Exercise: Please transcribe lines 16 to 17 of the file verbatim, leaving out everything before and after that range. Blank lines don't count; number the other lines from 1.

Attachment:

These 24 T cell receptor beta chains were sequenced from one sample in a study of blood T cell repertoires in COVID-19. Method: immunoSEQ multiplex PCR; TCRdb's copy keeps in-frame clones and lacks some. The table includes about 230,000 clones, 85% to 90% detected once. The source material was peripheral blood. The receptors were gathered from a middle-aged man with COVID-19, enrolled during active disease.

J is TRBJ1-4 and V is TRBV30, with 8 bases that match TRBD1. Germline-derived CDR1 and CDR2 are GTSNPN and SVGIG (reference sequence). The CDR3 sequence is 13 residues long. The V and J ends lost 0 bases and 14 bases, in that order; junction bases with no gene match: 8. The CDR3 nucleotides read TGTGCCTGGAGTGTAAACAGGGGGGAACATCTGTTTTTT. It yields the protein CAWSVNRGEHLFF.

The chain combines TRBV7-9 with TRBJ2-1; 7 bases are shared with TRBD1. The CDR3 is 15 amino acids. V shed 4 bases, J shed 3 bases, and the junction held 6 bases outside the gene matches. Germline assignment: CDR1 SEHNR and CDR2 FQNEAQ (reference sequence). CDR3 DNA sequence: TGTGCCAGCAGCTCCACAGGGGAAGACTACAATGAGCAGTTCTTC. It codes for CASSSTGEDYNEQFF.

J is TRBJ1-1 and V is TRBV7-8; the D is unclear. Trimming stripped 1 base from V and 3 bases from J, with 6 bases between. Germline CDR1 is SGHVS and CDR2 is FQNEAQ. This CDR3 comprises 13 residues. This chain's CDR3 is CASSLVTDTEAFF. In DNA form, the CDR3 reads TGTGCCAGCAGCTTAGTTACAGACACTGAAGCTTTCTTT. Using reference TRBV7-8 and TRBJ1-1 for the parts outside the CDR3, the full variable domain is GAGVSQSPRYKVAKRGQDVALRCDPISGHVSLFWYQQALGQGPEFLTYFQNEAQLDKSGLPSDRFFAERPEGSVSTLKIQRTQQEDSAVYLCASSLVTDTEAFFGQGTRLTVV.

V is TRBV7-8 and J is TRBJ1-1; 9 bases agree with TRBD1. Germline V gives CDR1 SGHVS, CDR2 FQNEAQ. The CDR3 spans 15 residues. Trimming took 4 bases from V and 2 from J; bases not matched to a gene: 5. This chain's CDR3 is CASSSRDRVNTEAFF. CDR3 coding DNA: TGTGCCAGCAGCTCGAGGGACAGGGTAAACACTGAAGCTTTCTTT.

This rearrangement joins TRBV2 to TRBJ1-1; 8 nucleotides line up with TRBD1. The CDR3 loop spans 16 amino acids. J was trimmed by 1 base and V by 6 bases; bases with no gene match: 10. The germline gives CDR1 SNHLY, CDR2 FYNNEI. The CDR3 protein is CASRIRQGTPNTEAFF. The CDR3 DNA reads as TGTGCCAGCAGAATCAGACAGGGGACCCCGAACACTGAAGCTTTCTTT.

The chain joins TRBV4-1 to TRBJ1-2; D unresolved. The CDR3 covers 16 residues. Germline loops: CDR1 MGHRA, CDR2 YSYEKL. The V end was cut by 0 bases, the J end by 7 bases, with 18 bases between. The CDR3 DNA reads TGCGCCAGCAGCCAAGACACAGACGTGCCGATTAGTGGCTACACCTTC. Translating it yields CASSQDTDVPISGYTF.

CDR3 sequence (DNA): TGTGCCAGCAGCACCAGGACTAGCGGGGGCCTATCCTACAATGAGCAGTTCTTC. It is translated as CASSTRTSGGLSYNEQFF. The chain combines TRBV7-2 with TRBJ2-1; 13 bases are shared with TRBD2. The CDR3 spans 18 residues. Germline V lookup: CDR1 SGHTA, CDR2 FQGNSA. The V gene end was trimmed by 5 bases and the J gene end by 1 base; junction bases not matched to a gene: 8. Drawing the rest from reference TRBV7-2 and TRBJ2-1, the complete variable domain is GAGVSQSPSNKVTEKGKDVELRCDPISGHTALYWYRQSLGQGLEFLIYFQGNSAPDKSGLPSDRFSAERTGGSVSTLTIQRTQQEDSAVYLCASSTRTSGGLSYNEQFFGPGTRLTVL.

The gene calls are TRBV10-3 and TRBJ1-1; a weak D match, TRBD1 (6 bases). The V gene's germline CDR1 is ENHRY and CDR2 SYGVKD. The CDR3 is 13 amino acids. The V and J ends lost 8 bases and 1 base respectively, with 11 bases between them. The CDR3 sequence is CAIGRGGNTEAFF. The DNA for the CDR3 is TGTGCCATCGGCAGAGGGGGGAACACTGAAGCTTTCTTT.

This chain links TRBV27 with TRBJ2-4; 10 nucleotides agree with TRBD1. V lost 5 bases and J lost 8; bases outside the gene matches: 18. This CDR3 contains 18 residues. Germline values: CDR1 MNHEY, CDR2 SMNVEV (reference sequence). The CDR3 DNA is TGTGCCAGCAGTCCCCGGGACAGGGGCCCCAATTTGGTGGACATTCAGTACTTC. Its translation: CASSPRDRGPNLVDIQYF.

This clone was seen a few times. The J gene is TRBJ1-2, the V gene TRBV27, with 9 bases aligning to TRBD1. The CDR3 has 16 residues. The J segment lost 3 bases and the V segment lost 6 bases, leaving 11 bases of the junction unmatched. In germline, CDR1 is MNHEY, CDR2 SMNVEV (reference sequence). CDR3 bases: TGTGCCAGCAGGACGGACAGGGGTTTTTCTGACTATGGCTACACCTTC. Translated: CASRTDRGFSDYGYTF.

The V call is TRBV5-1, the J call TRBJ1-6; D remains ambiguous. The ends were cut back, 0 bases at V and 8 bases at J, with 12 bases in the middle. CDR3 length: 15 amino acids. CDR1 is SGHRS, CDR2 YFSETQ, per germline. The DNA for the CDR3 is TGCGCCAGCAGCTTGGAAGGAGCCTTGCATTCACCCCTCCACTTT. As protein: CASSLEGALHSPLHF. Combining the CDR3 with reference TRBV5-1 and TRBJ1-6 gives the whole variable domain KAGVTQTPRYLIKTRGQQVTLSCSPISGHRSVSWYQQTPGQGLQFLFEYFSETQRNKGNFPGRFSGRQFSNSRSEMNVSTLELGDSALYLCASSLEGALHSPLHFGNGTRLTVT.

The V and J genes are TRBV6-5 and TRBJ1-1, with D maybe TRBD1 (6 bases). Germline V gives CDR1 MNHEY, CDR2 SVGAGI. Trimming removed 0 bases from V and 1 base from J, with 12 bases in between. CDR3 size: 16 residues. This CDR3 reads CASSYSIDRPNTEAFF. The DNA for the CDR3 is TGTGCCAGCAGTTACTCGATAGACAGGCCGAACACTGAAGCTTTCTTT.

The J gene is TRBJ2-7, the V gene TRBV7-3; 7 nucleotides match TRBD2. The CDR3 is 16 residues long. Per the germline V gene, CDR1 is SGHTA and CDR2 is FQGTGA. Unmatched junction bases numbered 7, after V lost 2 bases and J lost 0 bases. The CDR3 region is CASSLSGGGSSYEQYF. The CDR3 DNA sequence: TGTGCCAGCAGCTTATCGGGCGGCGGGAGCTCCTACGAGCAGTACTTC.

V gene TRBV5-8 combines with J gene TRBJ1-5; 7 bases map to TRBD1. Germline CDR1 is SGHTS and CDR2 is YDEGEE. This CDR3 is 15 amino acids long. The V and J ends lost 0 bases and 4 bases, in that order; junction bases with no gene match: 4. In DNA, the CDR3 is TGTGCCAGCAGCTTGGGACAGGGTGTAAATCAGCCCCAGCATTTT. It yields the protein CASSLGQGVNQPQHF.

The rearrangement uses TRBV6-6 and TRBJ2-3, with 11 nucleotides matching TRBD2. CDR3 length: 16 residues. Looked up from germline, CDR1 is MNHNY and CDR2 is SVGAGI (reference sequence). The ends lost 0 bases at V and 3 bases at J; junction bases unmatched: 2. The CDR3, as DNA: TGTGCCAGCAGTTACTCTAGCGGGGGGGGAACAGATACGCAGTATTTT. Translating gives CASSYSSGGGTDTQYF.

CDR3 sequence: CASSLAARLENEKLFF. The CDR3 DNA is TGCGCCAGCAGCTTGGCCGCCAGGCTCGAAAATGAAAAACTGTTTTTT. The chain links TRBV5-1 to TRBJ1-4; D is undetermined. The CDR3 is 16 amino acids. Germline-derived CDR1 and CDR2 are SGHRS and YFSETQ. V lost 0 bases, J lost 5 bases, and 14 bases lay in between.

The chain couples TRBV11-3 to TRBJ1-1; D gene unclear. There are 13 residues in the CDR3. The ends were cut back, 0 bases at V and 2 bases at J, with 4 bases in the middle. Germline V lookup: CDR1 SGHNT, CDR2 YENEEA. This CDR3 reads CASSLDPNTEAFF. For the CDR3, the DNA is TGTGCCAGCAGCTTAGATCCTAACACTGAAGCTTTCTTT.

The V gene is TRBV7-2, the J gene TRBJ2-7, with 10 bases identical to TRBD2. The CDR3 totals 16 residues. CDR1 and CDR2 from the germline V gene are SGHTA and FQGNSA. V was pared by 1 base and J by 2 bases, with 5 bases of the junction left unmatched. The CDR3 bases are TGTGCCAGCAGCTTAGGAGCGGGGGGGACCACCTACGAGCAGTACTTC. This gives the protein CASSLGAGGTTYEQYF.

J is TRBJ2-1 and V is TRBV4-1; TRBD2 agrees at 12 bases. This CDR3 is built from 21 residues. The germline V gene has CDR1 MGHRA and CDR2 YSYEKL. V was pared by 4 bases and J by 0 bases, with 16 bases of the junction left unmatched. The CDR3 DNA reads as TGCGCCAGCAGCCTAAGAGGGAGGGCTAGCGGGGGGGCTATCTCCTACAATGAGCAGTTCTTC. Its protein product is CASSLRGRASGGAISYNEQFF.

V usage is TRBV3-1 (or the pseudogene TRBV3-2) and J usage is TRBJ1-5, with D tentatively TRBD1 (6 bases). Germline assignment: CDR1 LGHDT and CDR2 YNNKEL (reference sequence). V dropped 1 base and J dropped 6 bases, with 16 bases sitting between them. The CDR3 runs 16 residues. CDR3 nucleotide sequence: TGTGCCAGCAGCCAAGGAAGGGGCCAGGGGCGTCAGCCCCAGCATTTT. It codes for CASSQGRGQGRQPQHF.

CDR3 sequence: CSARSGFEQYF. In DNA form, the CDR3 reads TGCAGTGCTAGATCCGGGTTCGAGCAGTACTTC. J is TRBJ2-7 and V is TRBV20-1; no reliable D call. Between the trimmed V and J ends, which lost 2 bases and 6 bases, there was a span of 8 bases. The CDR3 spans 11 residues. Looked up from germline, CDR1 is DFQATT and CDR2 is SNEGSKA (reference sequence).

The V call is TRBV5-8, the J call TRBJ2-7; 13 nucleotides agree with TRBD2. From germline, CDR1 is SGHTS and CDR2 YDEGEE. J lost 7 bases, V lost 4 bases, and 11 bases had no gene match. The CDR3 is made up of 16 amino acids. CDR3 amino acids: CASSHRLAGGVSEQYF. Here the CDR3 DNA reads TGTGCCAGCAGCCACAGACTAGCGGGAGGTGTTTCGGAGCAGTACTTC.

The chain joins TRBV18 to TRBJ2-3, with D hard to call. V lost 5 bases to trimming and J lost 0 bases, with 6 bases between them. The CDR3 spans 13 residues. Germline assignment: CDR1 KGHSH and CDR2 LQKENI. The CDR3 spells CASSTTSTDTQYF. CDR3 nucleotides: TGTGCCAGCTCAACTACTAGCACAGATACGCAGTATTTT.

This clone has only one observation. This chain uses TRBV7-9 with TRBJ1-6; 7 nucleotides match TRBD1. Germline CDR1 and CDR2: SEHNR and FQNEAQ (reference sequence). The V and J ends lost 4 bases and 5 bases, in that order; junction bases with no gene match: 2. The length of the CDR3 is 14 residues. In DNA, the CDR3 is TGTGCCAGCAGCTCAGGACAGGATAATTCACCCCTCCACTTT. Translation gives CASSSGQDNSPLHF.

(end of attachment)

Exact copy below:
The rearrangement uses TRBV6-6 and TRBJ2-3, with 11 nucleotides matching TRBD2. CDR3 length: 16 residues. Looked up from germline, CDR1 is MNHNY and CDR2 is SVGAGI (reference sequence). The ends lost 0 bases at V and 3 bases at J; junction bases unmatched: 2. The CDR3, as DNA: TGTGCCAGCAGTTACTCTAGCGGGGGGGGAACAGATACGCAGTATTTT. Translating gives CASSYSSGGGTDTQYF.

CDR3 sequence: CASSLAARLENEKLFF. The CDR3 DNA is TGCGCCAGCAGCTTGGCCGCCAGGCTCGAAAATGAAAAACTGTTTTTT. The chain links TRBV5-1 to TRBJ1-4; D is undetermined. The CDR3 is 16 amino acids. Germline-derived CDR1 and CDR2 are SGHRS and YFSETQ. V lost 0 bases, J lost 5 bases, and 14 bases lay in between.